Acute Atypical Bovine Pneumonia Caused by Ascaris Lumbricoides

Can J Comp Med Vet Sci. 1962 Oct;26(10):241-3.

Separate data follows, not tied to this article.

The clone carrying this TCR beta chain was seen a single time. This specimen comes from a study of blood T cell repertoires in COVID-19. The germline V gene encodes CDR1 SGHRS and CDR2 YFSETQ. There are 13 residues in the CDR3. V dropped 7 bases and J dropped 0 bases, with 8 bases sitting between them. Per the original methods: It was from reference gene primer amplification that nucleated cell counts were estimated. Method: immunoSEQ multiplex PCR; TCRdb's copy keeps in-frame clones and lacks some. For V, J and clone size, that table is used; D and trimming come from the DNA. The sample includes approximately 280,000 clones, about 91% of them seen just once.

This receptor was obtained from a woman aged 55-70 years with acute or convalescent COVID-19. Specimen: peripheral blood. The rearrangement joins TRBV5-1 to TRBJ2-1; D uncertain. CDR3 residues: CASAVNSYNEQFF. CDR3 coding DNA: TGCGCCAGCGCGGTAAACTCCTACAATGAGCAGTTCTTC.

A case of acute atypical pneumonia (bovine asthma, pulmonary emphysema, or pulmonary adenomatosis) occurred in a group of cross-bred beef type yearlings in late autumn. Clinical signs included a forced expiratory grunt, excessive salivation, ruminal stasis and, on auscultation over the lungs, pulmonary emphysema and oedema. The cattle had been brought in from a poor summer pasture and housed in a pig pen heavily contaminated with Ascaris lumbricoides eggs as it had contained unwormed feeder pigs all summer. Fifteen out of seventeen head were affected ten days following housing and all within twenty-four hours. One steer of the group died and at necropsy fourth stage A. lumbricoides larvae were isolated from lungs showing profuse oedema and some emphysema. Histopathological examinations of the lungs showed a diffuse interstitial pneumonia. All remaining animals appeared clinically normal six days following the outbreak.